'Not a $1 Horse': Changing the Narrative of the Thoroughbred Beyond Racing

Mia Farley and Phelps | EquiSport Photos


As we revel in the afterglow of a 150th Kentucky Derby that was everything racing needed it to be, those of us with a foot in the sport horse world still have the previous weekend on repeat in our heads.

The last weekend in April, horses can be found thundering around a different venue of international competition at the Kentucky Three-Day Event, which features the Olympic sport of eventing at the Federation Equestre Internationale (FEI) 4* and 5* levels at the Kentucky Horse Park. The 5* level is a more difficult level of competition than what riders will contend with this summer in Paris and the Kentucky 3-Day is one of only seven 5* competitions in the world. In an Olympic selection season, you can imagine that the competition is stiff.

Since its inception, the Retired Racehorse Project has keenly tracked the Thoroughbred presence on the Kentucky entry list from year to year, since eventing has held out as a sport where the Thoroughbred can still be seen at the international level. Unfortunately, this number has crept downwards in the last 10 years from 21 in 2015 to just five in the 5* this year. As the sport has evolved away from the old long format, which required substantially more physical stamina, top riders have gravitated to purpose-bred, typically imported sport horses who possess a flashy trot and can jump out of their skin.

I say all of this about the level of competition and historical Thoroughbred presence to provide context for my next statement: This year the Thoroughbred came out on top in a big way. Of the five Thoroughbreds entered in the 5*, every one of them, not only completed the event, but completed in the top half of the division, which saw 35 starters. And one Thoroughbred in particular got everyone's attention after the cross country phase was complete. Twenty-four-year-old Mia Farley and “Phelps” were one of only two pairs, and the only American pair, to complete the course “double clear,” meaning that they ran the course within the optimum time with no jumping faults. This may be an emerging pattern, as they were the only pair to accomplish this in the Maryland 5* last fall in was their first outing at the level.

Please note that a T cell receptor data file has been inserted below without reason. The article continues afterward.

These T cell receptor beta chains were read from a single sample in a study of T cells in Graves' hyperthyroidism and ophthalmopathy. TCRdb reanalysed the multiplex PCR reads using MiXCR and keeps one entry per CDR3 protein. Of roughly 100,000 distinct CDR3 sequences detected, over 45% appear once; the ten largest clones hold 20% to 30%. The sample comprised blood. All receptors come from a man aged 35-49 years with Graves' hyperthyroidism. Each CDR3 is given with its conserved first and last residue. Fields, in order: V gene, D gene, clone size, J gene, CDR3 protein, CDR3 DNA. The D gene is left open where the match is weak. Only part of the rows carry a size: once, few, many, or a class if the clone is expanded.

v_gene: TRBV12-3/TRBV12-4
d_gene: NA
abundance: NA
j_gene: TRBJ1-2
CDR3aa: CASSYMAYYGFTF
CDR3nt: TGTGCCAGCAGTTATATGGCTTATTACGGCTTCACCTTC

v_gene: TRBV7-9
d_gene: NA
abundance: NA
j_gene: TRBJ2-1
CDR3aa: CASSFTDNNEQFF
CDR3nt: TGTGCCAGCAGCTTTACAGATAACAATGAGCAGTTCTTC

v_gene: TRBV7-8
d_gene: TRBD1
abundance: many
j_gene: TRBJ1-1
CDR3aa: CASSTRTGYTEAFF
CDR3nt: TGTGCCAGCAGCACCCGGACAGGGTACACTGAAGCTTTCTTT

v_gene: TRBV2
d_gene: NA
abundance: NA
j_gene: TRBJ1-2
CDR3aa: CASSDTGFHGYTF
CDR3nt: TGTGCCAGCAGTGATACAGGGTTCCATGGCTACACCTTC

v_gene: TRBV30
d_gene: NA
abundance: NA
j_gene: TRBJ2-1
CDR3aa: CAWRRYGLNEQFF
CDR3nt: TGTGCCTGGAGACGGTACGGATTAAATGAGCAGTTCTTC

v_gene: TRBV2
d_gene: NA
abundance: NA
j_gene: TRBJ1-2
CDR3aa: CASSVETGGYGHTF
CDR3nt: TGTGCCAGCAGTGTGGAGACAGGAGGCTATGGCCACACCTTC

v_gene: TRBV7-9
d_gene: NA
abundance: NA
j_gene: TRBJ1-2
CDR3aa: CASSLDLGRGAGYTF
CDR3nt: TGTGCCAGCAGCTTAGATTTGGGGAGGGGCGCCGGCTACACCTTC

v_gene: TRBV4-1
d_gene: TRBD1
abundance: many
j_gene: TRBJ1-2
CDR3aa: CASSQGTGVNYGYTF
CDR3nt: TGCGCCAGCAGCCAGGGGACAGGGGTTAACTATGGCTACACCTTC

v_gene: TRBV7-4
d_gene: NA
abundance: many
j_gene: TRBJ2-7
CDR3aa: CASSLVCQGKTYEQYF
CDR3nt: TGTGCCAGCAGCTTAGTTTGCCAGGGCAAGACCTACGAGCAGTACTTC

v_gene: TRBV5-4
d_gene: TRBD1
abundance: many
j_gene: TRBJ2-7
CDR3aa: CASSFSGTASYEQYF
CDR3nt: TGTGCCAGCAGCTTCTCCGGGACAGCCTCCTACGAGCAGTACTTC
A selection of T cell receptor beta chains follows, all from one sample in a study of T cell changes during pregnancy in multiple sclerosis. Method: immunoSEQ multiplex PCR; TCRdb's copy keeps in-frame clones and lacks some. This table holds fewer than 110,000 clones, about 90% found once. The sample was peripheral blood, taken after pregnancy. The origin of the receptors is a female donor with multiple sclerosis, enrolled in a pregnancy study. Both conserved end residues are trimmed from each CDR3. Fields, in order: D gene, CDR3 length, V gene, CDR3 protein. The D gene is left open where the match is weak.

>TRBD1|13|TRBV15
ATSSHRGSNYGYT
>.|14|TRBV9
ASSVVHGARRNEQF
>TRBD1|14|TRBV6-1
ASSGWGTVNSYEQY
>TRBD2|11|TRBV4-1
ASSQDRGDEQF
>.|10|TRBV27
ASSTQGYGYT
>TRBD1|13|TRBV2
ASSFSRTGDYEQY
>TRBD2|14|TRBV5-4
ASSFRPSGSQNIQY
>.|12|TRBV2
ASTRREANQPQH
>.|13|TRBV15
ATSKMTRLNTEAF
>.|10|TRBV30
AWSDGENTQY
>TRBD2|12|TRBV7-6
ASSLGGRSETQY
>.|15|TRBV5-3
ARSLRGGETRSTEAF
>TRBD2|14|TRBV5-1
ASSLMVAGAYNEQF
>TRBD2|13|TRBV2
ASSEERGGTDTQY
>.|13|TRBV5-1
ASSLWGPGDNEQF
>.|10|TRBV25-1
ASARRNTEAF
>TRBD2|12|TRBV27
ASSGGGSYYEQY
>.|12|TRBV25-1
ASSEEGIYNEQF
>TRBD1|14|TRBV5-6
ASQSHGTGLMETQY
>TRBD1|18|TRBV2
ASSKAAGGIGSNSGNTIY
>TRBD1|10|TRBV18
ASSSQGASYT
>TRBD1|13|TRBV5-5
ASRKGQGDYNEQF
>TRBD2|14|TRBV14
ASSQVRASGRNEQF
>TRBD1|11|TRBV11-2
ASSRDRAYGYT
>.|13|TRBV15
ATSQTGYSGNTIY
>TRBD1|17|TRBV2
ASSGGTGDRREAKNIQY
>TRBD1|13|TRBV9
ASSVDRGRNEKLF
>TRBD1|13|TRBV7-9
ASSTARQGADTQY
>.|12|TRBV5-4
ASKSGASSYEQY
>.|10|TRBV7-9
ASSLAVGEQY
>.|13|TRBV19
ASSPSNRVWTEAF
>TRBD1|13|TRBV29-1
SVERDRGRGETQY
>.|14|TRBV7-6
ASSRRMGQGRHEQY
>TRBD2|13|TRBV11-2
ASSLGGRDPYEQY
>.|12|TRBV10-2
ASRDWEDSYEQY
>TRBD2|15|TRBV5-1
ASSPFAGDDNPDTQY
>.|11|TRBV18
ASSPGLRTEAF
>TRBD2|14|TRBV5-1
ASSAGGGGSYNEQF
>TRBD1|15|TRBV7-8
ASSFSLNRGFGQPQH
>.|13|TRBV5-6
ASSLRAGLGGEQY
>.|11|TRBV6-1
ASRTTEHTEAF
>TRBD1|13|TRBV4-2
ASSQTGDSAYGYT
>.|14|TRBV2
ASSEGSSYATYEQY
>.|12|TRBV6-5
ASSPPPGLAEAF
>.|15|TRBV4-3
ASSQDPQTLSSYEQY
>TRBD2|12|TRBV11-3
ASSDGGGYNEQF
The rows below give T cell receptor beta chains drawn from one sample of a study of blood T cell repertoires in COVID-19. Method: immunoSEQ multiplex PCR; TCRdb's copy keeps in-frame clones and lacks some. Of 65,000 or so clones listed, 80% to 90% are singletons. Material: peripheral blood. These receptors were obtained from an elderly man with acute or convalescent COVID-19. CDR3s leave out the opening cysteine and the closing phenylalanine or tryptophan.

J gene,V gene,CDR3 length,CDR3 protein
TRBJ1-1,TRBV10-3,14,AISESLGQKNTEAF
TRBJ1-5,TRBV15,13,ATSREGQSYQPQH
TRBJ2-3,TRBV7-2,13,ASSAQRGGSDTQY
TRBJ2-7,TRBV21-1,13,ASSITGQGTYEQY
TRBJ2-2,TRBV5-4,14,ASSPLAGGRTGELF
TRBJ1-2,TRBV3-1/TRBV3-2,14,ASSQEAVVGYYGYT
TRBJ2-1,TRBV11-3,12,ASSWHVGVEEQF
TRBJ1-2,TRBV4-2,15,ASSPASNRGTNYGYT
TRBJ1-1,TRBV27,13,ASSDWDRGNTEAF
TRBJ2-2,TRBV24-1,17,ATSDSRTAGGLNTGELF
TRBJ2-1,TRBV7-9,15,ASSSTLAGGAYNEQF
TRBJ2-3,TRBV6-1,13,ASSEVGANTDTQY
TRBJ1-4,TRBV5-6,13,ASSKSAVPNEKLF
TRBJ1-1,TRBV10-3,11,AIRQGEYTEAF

Phelps is currently owned by David O'Connor, a living legend in the sport of eventing. The horse ended up in O'Connor's barn as a resale project, but he had a gut instinct to keep the horse around, so he “bought” Phelps for $1 to formalize the transaction. And here is where the purpose of this article comes in.

My social feeds over the past 10 days or so have been peppered with headlines about Mia and her $1 “underdog” Thoroughbred. I know full well that the media loves an underdog story and so many of us have shared these stories with good intentions, but this mindset is doing a disservice to the breed.

Breeders Fred Hertrich, III and John Fielding paid a Tiznow stud fee ($75,000 at the time), raised Phelps, and put him in the Taylor Made consignment at the 2014 Keeneland yearling sale where Solveig Stables was the top bidder at $50,000. It was presumably Solveig Stables that put Phelps in training as he logged four works in the summer of 2015. By his 3-year old year, he had exited racing and was in the hands of Joanie Morris, who ultimately sold the horse to O'Connor, and Farley took over the ride by the time Phelps was five. Six years later, Phelps is making a name for himself at the highest level of international competition in the sport of eventing. He may not have excelled at what he was originally bred to do, but perhaps there's some dual Breeders' Cup Classic-winning blood that's influencing his success today? If anything, he's certainly not a $1 horse.